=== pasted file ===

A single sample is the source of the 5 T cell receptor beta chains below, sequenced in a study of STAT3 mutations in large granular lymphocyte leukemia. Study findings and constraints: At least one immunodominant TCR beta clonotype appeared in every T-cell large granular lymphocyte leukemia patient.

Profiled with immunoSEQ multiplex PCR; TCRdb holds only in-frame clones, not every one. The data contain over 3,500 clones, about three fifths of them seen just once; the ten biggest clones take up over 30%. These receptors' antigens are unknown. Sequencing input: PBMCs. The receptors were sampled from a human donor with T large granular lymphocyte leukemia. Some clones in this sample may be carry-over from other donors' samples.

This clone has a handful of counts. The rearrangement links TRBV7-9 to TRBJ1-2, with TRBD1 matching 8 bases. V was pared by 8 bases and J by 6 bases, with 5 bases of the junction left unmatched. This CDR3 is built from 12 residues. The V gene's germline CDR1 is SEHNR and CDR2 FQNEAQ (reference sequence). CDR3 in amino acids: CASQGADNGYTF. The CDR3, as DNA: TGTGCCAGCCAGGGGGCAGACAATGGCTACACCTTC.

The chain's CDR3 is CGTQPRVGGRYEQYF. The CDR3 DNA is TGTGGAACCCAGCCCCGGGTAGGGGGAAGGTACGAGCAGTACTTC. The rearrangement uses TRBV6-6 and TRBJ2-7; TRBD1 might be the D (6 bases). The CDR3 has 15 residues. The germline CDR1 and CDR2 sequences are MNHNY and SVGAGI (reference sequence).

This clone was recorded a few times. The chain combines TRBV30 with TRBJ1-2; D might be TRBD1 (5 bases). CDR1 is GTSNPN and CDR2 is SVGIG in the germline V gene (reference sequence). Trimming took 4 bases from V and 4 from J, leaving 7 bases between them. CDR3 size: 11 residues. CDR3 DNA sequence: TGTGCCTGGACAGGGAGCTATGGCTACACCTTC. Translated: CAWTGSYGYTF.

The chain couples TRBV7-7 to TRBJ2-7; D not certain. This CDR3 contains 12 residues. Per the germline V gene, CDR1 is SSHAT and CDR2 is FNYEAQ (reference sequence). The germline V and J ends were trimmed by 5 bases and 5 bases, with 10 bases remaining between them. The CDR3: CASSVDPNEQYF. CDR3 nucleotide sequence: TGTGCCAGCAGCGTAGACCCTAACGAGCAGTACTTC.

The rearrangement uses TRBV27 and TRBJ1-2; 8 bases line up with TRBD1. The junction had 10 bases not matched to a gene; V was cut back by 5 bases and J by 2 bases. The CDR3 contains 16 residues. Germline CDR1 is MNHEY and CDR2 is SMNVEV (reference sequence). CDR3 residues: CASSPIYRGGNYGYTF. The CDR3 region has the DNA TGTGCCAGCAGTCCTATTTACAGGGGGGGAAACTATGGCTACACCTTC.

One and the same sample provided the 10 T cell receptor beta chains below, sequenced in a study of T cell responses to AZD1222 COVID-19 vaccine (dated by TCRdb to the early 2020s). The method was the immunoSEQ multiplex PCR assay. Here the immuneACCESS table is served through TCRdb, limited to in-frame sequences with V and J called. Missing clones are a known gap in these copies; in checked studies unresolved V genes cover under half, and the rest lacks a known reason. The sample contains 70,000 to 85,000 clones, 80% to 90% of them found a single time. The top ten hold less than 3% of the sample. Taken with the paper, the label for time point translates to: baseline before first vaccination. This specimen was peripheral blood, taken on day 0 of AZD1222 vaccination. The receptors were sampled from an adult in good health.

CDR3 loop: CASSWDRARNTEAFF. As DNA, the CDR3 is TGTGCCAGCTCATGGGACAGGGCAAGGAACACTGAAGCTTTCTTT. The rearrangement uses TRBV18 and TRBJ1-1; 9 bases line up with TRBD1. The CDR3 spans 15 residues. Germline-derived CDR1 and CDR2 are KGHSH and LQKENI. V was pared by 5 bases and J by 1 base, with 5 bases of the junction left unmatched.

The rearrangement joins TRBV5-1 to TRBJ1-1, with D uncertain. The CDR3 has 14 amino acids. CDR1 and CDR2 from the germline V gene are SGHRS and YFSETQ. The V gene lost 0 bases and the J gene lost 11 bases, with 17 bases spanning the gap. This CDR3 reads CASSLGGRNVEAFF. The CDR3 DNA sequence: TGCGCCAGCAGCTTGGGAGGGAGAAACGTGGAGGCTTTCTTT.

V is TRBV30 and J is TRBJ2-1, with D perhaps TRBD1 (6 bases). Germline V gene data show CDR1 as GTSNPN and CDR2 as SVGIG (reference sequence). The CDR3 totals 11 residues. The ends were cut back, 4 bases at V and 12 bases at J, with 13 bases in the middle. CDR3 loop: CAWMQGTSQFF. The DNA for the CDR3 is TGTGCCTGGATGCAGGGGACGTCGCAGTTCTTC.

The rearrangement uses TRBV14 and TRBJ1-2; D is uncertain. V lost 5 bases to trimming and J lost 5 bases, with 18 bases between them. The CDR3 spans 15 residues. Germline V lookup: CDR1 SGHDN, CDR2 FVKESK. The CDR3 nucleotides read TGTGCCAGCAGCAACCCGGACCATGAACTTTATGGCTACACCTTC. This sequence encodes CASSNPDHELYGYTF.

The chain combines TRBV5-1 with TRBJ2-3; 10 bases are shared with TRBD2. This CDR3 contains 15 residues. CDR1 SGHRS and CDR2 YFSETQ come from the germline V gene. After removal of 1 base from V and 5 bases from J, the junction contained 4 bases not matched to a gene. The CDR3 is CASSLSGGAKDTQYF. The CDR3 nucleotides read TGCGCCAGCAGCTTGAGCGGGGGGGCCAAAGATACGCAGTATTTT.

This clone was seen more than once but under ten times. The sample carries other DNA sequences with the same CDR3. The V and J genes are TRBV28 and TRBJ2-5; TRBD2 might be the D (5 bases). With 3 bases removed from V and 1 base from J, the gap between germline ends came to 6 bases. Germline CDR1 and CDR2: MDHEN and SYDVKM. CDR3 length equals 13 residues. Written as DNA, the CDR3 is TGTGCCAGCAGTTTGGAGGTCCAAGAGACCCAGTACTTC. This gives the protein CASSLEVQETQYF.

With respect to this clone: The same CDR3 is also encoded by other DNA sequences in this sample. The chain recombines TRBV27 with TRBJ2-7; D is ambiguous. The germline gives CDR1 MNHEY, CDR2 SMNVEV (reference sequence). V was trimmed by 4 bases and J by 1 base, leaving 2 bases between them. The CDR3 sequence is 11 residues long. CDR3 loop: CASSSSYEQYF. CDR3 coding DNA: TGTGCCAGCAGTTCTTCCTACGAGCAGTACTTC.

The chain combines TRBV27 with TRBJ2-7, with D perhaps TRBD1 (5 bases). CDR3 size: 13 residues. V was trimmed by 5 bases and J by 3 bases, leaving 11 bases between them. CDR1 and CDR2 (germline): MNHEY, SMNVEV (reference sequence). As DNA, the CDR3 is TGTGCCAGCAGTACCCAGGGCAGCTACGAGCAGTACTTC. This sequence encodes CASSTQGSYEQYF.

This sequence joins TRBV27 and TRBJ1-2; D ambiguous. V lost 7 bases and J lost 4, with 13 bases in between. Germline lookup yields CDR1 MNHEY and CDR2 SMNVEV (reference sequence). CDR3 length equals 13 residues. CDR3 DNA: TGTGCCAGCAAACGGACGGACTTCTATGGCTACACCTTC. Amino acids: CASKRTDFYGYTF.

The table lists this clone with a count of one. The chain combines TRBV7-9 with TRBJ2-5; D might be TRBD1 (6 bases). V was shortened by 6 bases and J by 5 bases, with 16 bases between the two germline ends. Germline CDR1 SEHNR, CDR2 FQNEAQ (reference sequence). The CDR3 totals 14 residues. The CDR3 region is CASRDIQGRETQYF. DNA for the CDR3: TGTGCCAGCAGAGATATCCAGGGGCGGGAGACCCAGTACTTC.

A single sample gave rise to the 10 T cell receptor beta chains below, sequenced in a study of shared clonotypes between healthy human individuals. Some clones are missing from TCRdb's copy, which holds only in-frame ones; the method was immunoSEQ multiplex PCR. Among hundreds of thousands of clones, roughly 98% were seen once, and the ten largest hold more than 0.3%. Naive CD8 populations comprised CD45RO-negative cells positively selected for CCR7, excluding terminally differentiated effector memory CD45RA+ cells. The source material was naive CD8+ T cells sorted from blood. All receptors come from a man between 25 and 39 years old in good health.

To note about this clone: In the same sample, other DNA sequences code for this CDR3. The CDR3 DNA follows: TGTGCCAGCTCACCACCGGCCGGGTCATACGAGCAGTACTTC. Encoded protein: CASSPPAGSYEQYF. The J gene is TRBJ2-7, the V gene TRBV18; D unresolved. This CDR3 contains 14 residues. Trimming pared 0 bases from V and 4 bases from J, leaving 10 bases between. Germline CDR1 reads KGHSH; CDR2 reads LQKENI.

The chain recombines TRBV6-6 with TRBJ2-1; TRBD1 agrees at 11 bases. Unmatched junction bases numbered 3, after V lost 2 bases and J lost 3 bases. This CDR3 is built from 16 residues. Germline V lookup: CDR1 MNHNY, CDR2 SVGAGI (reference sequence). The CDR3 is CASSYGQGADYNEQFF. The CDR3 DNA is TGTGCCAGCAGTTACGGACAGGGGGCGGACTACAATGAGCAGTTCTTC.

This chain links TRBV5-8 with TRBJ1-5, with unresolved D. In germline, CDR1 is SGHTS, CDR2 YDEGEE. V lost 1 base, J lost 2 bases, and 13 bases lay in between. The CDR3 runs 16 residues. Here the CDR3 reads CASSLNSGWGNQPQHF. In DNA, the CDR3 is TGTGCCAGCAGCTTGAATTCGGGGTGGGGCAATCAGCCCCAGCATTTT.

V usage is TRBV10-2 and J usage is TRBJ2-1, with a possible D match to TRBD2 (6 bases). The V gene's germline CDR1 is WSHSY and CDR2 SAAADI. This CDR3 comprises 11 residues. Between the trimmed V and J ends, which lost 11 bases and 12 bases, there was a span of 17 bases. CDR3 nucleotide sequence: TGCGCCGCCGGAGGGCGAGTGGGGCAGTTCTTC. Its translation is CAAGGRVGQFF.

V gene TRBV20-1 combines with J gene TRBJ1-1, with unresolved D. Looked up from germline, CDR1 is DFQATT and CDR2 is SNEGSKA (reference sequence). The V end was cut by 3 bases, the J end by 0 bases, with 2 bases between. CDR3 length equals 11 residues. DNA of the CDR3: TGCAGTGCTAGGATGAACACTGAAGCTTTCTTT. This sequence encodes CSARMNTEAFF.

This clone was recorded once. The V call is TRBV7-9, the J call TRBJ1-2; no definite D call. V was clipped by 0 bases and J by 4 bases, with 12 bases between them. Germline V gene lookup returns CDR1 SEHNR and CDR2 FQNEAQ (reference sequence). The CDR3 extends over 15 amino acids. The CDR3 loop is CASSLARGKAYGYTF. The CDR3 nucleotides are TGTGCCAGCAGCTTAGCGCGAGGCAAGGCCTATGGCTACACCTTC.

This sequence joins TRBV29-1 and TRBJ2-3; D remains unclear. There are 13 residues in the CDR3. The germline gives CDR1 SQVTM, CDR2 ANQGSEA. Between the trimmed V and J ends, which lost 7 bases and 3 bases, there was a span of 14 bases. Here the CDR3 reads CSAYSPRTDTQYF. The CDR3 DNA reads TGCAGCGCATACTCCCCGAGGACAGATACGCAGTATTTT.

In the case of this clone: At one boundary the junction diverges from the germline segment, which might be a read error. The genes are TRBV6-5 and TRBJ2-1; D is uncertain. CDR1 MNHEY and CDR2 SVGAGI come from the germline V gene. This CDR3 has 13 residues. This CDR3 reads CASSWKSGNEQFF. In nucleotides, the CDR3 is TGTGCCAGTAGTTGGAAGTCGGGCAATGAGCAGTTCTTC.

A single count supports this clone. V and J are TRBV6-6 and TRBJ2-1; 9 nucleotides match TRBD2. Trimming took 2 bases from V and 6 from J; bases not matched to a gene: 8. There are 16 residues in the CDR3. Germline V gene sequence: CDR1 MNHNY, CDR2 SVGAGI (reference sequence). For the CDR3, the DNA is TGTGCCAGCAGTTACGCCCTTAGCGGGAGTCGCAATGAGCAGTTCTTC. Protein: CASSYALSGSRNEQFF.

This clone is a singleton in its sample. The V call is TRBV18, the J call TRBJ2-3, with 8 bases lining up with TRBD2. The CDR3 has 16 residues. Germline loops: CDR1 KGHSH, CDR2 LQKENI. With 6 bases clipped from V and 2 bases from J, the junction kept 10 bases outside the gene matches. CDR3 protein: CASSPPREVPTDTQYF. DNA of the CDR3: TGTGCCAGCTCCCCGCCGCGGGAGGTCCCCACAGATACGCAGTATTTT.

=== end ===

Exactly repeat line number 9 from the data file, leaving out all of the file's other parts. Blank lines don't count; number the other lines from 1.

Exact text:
CDR3 loop: CASSWDRARNTEAFF. As DNA, the CDR3 is TGTGCCAGCTCATGGGACAGGGCAAGGAACACTGAAGCTTTCTTT. The rearrangement uses TRBV18 and TRBJ1-1; 9 bases line up with TRBD1. The CDR3 spans 15 residues. Germline-derived CDR1 and CDR2 are KGHSH and LQKENI. V was pared by 5 bases and J by 1 base, with 5 bases of the junction left unmatched.